Yes, we know this story very well -- perhaps even too well. It has been like a burr in our national consciousness for 50 years now. From time to time it has flared up, inspiring commemorative outbursts of sorrow, anger and outrage, all of which ran their course quickly and then died down. But the latest flare-up, sparked by a pair of recent documentaries, ''The Murder of Emmett Till'' and ''The Untold Story of Emmett Louis Till,'' has spread to the federal government: last year, the Department of Justice announced that it was opening a new investigation into the case. This spring, Till's body was exhumed and autopsied for the first time. It has been reported that officials may be ready to submit a summary of their findings -- an ''exhaustive report,'' as one described it -- to the local district attorney in Mississippi by the end of this year. The only person in the Department of Justice who would comment on any aspect of the investigation was Jim Greenlee, U.S. Attorney for the Northern District of Mississippi, who would say only that its objective was ''to get the facts about what exactly happened that day and who might be culpable.''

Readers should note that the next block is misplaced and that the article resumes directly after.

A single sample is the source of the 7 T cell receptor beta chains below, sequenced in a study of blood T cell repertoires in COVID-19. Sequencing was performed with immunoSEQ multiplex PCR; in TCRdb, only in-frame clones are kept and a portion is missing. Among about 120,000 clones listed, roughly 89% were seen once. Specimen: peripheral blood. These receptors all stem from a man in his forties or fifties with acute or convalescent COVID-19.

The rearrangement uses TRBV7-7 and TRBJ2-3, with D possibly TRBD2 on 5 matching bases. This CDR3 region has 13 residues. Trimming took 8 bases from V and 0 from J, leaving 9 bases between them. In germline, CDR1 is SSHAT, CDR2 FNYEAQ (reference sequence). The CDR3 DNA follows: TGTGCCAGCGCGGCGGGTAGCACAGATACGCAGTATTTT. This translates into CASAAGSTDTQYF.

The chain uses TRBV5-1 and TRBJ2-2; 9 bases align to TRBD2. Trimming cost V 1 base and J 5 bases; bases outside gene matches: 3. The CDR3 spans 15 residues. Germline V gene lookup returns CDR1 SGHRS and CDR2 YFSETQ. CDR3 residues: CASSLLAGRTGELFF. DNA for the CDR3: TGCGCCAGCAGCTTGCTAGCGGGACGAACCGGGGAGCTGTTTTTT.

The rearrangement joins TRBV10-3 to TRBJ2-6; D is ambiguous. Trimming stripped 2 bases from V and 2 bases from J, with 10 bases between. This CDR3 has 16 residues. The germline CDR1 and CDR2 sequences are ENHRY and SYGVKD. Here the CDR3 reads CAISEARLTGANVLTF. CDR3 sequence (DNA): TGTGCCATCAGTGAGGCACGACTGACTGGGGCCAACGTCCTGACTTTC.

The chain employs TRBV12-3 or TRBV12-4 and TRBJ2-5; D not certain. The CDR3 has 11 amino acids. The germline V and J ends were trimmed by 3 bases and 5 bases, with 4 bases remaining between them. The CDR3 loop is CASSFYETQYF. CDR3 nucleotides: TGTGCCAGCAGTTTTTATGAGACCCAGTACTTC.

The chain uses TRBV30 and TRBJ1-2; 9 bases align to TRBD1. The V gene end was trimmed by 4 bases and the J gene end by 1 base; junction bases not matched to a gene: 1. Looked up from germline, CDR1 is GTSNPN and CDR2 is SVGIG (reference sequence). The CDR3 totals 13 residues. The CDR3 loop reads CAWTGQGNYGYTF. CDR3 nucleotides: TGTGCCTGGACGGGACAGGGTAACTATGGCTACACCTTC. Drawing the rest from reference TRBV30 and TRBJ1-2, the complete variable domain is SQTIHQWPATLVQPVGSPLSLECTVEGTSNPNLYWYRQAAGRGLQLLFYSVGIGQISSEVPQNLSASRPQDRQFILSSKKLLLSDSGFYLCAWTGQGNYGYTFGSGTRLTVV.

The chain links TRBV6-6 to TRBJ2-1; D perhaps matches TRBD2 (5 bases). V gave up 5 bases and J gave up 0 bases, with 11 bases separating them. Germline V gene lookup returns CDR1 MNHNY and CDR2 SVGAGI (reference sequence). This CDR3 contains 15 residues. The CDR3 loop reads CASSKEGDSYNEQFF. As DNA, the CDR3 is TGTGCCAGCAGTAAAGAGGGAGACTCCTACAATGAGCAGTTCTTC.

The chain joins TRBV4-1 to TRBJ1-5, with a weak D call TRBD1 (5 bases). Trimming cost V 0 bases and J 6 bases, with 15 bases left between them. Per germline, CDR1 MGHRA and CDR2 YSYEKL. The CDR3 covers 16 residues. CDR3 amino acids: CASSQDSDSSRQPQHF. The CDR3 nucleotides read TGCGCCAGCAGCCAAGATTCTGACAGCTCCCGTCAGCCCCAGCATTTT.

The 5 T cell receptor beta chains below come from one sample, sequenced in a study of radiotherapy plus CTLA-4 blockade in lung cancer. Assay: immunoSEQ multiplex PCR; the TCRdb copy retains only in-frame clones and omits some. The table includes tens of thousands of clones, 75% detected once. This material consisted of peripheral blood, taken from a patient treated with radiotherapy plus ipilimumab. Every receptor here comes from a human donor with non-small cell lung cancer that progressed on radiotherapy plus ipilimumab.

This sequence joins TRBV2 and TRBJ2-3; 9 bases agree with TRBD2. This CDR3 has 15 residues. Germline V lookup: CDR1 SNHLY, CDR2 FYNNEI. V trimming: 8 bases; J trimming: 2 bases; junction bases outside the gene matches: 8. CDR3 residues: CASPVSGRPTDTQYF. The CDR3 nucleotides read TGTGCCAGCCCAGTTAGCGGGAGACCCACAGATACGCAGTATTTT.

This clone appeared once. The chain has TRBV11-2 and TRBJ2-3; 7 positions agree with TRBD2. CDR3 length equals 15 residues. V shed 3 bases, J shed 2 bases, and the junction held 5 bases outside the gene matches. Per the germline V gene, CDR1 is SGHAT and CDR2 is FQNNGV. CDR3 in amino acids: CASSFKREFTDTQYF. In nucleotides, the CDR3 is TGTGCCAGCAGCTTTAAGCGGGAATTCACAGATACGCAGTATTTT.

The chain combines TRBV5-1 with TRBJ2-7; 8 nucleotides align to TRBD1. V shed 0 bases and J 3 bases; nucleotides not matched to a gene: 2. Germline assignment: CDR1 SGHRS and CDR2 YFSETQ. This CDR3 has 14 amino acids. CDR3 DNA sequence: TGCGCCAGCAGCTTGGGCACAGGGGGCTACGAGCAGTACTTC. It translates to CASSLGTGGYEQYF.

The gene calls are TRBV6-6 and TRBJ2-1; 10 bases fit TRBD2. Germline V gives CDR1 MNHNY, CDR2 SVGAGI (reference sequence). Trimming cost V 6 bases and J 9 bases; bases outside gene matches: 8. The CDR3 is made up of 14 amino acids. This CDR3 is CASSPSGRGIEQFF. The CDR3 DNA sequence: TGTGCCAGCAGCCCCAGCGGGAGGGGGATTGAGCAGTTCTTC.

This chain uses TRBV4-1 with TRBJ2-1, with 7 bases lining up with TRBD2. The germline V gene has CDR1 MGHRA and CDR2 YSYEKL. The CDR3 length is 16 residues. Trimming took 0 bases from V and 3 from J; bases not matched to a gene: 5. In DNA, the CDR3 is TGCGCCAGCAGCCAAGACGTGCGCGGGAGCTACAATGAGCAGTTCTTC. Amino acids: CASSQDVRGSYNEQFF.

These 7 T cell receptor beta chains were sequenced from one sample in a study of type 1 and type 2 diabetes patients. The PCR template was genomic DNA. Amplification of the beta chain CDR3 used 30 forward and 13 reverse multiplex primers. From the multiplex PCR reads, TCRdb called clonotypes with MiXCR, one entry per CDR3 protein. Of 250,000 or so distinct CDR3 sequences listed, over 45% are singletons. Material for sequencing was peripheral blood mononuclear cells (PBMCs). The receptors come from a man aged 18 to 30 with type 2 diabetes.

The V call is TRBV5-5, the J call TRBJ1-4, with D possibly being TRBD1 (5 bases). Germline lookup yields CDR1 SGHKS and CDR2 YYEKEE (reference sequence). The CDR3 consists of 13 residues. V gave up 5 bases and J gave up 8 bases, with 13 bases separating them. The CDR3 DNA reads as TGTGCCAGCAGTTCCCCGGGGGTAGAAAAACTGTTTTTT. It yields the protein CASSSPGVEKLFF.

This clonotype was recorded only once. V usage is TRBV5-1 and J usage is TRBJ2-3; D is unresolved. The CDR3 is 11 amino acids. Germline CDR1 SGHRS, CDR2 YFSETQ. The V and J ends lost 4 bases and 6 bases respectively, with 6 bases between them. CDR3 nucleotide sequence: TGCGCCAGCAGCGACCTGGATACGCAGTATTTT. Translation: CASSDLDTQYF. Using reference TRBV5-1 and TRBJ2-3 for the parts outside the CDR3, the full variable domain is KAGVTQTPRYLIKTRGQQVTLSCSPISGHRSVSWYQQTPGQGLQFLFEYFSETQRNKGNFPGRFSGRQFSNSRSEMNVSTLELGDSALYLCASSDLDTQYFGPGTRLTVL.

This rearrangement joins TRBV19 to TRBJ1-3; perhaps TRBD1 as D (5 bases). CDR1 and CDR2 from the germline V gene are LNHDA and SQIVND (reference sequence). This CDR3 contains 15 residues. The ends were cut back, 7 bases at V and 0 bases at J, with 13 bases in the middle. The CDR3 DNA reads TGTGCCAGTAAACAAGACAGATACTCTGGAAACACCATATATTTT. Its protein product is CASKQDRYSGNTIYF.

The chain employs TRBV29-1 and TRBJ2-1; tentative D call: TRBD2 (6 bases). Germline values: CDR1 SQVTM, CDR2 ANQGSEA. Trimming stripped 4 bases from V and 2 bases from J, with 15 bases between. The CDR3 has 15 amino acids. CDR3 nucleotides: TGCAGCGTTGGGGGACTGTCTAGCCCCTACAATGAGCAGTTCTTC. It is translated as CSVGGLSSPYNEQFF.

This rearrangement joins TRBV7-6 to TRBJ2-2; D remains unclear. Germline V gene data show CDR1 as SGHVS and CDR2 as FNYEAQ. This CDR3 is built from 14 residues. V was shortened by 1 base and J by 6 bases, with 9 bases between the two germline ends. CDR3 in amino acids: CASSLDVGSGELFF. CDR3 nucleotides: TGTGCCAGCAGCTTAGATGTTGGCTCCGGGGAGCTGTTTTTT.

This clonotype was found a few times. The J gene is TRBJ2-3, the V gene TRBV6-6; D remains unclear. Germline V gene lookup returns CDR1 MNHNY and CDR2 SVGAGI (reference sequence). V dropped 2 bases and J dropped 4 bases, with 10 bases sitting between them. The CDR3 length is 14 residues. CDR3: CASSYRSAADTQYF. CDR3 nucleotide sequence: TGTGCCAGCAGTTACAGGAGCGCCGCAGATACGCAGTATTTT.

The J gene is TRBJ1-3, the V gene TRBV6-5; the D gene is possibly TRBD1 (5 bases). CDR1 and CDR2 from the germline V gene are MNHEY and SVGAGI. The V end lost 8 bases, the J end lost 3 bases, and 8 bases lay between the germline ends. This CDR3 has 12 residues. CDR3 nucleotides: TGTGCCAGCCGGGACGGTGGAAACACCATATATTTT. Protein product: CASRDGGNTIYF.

I have spent a good bit of time trying to do the same thing, even though it's hard to see how I might have any kind of connection with the story of Emmett Till. I am a white man from the Northeast who is not a lawyer or an investigator or an activist; what's more, the whole thing happened a dozen years before I was born. But as is the case with so many other people, the story took fierce hold of me the first time I heard it, as a junior in college in 1987, and it has never let go. It drove me, after graduation, to take a job at The Greenwood Commonwealth, a daily newspaper in Greenwood, Miss., just nine miles from Money. There, I found myself surrounded by people who really were connected, in one way or another, with the case: jurors, defense lawyers, witnesses, the man who owned the gin fan. My boss, a decent man who was relatively progressive when it came to matters of race, nevertheless forbade me to interview any of them -- even to ask any of them about it casually -- during the year I worked for him.